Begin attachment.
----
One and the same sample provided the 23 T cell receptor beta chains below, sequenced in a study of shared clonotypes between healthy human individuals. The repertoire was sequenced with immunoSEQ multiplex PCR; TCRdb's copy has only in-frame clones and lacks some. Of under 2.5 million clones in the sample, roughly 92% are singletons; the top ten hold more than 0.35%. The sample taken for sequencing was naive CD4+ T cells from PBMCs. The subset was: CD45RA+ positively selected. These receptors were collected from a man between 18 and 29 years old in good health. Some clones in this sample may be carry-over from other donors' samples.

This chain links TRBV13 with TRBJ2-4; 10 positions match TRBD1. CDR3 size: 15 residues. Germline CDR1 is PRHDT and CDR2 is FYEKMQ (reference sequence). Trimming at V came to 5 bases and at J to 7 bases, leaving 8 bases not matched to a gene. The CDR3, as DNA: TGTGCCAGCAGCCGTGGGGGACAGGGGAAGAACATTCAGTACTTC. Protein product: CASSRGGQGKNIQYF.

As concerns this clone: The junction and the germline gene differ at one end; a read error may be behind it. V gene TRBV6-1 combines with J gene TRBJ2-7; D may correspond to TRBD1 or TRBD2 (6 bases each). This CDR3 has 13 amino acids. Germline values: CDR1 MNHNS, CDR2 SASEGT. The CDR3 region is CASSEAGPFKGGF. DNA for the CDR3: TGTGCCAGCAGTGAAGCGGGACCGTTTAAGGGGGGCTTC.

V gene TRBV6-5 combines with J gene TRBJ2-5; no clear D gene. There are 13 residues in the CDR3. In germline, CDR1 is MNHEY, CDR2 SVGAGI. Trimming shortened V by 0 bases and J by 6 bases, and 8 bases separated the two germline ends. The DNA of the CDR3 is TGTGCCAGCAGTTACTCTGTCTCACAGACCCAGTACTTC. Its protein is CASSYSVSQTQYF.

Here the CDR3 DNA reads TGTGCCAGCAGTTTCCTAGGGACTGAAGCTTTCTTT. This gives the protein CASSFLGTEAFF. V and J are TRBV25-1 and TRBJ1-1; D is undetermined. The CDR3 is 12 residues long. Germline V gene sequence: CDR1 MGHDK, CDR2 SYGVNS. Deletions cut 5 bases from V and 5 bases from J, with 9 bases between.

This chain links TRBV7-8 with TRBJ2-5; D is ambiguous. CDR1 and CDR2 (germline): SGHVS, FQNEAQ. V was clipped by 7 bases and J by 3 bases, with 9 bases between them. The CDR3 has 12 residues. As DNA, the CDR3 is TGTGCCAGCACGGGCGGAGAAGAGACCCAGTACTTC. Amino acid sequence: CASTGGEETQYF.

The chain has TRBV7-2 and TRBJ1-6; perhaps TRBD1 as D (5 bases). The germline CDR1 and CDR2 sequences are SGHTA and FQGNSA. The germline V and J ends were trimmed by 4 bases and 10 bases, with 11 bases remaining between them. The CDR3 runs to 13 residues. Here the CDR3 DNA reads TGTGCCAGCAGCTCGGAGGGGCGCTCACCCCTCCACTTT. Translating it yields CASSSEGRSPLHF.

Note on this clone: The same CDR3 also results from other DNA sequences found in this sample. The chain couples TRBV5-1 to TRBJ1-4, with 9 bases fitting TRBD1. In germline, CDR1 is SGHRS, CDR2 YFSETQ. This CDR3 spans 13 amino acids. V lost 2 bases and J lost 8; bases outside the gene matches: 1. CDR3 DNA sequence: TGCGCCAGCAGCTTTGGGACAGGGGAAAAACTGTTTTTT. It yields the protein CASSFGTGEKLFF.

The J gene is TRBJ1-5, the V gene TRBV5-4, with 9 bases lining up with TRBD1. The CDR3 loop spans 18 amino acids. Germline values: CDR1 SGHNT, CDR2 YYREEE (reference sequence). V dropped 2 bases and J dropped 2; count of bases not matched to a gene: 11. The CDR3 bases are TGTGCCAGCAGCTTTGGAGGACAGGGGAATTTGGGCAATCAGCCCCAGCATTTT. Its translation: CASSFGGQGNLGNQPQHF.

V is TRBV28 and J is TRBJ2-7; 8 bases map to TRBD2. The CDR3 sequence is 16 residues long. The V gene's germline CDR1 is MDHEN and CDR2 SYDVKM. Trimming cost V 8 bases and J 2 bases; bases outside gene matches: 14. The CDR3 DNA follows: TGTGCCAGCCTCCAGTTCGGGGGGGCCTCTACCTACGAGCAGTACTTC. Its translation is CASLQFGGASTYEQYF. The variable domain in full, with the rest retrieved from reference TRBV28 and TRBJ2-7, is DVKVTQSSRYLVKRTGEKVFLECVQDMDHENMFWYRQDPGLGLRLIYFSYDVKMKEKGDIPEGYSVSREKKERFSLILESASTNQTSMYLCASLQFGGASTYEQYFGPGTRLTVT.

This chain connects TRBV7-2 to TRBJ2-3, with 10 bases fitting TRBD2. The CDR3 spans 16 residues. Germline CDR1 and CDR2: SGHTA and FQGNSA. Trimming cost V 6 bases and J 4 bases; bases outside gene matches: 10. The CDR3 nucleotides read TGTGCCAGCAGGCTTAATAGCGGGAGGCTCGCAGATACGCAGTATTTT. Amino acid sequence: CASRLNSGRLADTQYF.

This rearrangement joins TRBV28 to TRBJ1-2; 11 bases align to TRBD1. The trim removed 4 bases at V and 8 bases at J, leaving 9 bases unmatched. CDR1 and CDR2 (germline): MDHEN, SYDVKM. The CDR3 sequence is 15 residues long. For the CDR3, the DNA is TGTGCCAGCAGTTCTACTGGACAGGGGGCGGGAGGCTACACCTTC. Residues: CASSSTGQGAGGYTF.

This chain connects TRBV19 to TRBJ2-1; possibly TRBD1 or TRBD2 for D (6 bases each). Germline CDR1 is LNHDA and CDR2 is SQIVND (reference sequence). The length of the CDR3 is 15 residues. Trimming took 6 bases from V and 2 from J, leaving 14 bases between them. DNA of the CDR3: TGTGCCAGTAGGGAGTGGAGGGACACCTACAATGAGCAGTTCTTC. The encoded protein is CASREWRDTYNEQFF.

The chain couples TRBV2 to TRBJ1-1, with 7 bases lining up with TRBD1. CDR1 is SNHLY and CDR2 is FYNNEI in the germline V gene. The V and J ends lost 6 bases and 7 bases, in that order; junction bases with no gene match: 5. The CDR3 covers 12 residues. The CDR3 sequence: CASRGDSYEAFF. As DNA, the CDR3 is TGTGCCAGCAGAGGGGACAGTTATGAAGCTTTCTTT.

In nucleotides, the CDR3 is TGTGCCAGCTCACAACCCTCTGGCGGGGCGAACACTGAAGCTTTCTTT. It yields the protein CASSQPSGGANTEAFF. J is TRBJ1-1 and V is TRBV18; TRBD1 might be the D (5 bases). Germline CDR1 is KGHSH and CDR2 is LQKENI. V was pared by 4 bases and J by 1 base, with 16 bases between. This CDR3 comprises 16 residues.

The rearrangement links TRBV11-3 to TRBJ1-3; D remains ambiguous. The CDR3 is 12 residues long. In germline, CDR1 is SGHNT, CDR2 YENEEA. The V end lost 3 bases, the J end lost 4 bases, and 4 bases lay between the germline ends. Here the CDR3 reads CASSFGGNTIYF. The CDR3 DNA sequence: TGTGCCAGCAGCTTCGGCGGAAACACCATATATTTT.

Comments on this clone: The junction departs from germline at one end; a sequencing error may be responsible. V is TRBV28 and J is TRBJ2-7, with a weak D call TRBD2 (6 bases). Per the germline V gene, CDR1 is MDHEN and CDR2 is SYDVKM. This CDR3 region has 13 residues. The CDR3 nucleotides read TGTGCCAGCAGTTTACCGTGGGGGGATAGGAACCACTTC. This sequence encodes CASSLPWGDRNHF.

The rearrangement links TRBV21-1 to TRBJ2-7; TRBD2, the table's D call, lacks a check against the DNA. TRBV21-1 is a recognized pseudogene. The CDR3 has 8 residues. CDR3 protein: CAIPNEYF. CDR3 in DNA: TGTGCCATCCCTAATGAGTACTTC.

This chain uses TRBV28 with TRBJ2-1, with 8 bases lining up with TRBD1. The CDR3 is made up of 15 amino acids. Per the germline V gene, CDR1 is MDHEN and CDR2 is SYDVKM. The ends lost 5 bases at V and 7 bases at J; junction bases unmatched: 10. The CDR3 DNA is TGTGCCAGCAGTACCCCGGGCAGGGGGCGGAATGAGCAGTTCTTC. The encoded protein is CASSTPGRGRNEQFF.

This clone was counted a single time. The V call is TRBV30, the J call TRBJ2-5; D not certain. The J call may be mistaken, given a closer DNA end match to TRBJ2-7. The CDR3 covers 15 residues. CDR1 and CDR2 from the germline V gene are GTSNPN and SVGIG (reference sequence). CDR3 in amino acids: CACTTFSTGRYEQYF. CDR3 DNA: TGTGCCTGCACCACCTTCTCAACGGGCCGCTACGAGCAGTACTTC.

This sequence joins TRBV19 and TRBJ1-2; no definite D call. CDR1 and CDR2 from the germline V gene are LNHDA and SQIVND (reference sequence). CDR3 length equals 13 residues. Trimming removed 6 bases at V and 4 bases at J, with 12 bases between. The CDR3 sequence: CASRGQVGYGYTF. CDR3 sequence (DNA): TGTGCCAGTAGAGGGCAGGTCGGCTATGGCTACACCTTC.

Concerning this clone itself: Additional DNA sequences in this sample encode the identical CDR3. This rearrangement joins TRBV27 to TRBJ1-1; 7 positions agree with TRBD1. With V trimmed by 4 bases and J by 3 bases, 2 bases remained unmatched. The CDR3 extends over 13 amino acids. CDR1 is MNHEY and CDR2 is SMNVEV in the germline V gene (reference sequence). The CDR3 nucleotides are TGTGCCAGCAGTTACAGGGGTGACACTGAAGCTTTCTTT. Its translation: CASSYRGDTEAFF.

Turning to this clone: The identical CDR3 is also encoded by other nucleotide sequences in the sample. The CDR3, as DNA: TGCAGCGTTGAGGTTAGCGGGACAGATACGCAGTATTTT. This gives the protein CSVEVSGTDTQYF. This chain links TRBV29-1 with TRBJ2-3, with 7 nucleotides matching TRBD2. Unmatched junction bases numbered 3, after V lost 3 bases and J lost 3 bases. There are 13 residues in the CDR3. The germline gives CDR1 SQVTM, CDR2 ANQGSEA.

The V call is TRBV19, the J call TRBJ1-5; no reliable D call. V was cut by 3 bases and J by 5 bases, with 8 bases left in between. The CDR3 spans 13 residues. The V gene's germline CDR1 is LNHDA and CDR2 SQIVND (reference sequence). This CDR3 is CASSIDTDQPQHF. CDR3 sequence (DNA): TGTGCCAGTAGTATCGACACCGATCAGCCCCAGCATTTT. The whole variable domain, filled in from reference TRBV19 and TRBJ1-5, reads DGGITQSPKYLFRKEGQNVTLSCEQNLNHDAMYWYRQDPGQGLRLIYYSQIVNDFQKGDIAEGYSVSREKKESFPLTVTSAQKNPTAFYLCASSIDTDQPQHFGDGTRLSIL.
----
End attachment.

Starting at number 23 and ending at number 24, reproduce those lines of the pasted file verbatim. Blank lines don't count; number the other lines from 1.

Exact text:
Turning to this clone: The identical CDR3 is also encoded by other nucleotide sequences in the sample. The CDR3, as DNA: TGCAGCGTTGAGGTTAGCGGGACAGATACGCAGTATTTT. This gives the protein CSVEVSGTDTQYF. This chain links TRBV29-1 with TRBJ2-3, with 7 nucleotides matching TRBD2. Unmatched junction bases numbered 3, after V lost 3 bases and J lost 3 bases. There are 13 residues in the CDR3. The germline gives CDR1 SQVTM, CDR2 ANQGSEA.

The V call is TRBV19, the J call TRBJ1-5; no reliable D call. V was cut by 3 bases and J by 5 bases, with 8 bases left in between. The CDR3 spans 13 residues. The V gene's germline CDR1 is LNHDA and CDR2 SQIVND (reference sequence). This CDR3 is CASSIDTDQPQHF. CDR3 sequence (DNA): TGTGCCAGTAGTATCGACACCGATCAGCCCCAGCATTTT. The whole variable domain, filled in from reference TRBV19 and TRBJ1-5, reads DGGITQSPKYLFRKEGQNVTLSCEQNLNHDAMYWYRQDPGQGLRLIYYSQIVNDFQKGDIAEGYSVSREKKESFPLTVTSAQKNPTAFYLCASSIDTDQPQHFGDGTRLSIL.